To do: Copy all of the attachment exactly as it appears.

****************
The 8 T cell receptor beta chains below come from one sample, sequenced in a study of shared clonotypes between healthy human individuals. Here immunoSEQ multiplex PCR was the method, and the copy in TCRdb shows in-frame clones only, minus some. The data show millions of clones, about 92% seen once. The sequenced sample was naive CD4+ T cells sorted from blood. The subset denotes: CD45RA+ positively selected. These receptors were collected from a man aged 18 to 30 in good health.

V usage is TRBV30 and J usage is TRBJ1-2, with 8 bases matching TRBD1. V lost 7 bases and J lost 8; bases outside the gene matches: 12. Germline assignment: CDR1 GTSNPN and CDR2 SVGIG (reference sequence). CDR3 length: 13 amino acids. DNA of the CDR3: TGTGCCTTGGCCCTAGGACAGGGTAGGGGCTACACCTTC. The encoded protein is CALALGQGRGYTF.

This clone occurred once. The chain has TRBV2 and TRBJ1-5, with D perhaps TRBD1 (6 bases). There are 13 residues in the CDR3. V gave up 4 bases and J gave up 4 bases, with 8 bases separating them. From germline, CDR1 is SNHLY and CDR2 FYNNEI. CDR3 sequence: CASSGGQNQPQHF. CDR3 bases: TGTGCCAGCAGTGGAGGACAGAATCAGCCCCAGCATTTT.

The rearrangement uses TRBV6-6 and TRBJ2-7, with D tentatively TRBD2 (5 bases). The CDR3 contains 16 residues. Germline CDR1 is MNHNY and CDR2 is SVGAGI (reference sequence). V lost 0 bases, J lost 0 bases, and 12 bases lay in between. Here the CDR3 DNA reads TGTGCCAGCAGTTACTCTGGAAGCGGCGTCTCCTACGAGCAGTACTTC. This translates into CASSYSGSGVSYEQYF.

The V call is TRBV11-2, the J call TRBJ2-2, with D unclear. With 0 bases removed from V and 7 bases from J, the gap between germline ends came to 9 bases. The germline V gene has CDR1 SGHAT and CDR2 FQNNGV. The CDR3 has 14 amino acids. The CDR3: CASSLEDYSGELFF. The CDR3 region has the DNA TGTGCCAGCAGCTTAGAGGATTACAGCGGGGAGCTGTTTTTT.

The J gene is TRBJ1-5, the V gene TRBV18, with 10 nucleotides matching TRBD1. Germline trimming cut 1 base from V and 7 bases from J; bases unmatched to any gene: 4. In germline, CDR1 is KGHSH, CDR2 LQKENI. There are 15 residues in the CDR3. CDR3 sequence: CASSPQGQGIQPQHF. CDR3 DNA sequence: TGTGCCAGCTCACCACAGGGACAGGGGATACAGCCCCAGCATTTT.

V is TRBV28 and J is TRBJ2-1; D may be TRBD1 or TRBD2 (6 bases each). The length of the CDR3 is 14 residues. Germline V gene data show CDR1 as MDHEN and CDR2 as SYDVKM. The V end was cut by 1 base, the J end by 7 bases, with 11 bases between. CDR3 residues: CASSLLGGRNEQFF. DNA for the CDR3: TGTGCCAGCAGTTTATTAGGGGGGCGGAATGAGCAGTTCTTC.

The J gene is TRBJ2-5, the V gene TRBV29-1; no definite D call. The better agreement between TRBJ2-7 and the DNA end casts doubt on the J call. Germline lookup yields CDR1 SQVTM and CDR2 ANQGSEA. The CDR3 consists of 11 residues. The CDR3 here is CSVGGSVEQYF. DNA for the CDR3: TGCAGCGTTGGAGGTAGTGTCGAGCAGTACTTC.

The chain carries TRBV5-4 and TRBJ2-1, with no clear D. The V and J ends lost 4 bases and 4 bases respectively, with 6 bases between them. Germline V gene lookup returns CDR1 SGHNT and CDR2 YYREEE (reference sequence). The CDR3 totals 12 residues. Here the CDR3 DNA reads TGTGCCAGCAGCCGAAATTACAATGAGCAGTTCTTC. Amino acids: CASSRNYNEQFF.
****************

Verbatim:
The 8 T cell receptor beta chains below come from one sample, sequenced in a study of shared clonotypes between healthy human individuals. Here immunoSEQ multiplex PCR was the method, and the copy in TCRdb shows in-frame clones only, minus some. The data show millions of clones, about 92% seen once. The sequenced sample was naive CD4+ T cells sorted from blood. The subset denotes: CD45RA+ positively selected. These receptors were collected from a man aged 18 to 30 in good health.

V usage is TRBV30 and J usage is TRBJ1-2, with 8 bases matching TRBD1. V lost 7 bases and J lost 8; bases outside the gene matches: 12. Germline assignment: CDR1 GTSNPN and CDR2 SVGIG (reference sequence). CDR3 length: 13 amino acids. DNA of the CDR3: TGTGCCTTGGCCCTAGGACAGGGTAGGGGCTACACCTTC. The encoded protein is CALALGQGRGYTF.

This clone occurred once. The chain has TRBV2 and TRBJ1-5, with D perhaps TRBD1 (6 bases). There are 13 residues in the CDR3. V gave up 4 bases and J gave up 4 bases, with 8 bases separating them. From germline, CDR1 is SNHLY and CDR2 FYNNEI. CDR3 sequence: CASSGGQNQPQHF. CDR3 bases: TGTGCCAGCAGTGGAGGACAGAATCAGCCCCAGCATTTT.

The rearrangement uses TRBV6-6 and TRBJ2-7, with D tentatively TRBD2 (5 bases). The CDR3 contains 16 residues. Germline CDR1 is MNHNY and CDR2 is SVGAGI (reference sequence). V lost 0 bases, J lost 0 bases, and 12 bases lay in between. Here the CDR3 DNA reads TGTGCCAGCAGTTACTCTGGAAGCGGCGTCTCCTACGAGCAGTACTTC. This translates into CASSYSGSGVSYEQYF.

The V call is TRBV11-2, the J call TRBJ2-2, with D unclear. With 0 bases removed from V and 7 bases from J, the gap between germline ends came to 9 bases. The germline V gene has CDR1 SGHAT and CDR2 FQNNGV. The CDR3 has 14 amino acids. The CDR3: CASSLEDYSGELFF. The CDR3 region has the DNA TGTGCCAGCAGCTTAGAGGATTACAGCGGGGAGCTGTTTTTT.

The J gene is TRBJ1-5, the V gene TRBV18, with 10 nucleotides matching TRBD1. Germline trimming cut 1 base from V and 7 bases from J; bases unmatched to any gene: 4. In germline, CDR1 is KGHSH, CDR2 LQKENI. There are 15 residues in the CDR3. CDR3 sequence: CASSPQGQGIQPQHF. CDR3 DNA sequence: TGTGCCAGCTCACCACAGGGACAGGGGATACAGCCCCAGCATTTT.

V is TRBV28 and J is TRBJ2-1; D may be TRBD1 or TRBD2 (6 bases each). The length of the CDR3 is 14 residues. Germline V gene data show CDR1 as MDHEN and CDR2 as SYDVKM. The V end was cut by 1 base, the J end by 7 bases, with 11 bases between. CDR3 residues: CASSLLGGRNEQFF. DNA for the CDR3: TGTGCCAGCAGTTTATTAGGGGGGCGGAATGAGCAGTTCTTC.

The J gene is TRBJ2-5, the V gene TRBV29-1; no definite D call. The better agreement between TRBJ2-7 and the DNA end casts doubt on the J call. Germline lookup yields CDR1 SQVTM and CDR2 ANQGSEA. The CDR3 consists of 11 residues. The CDR3 here is CSVGGSVEQYF. DNA for the CDR3: TGCAGCGTTGGAGGTAGTGTCGAGCAGTACTTC.

The chain carries TRBV5-4 and TRBJ2-1, with no clear D. The V and J ends lost 4 bases and 4 bases respectively, with 6 bases between them. Germline V gene lookup returns CDR1 SGHNT and CDR2 YYREEE (reference sequence). The CDR3 totals 12 residues. Here the CDR3 DNA reads TGTGCCAGCAGCCGAAATTACAATGAGCAGTTCTTC. Amino acids: CASSRNYNEQFF.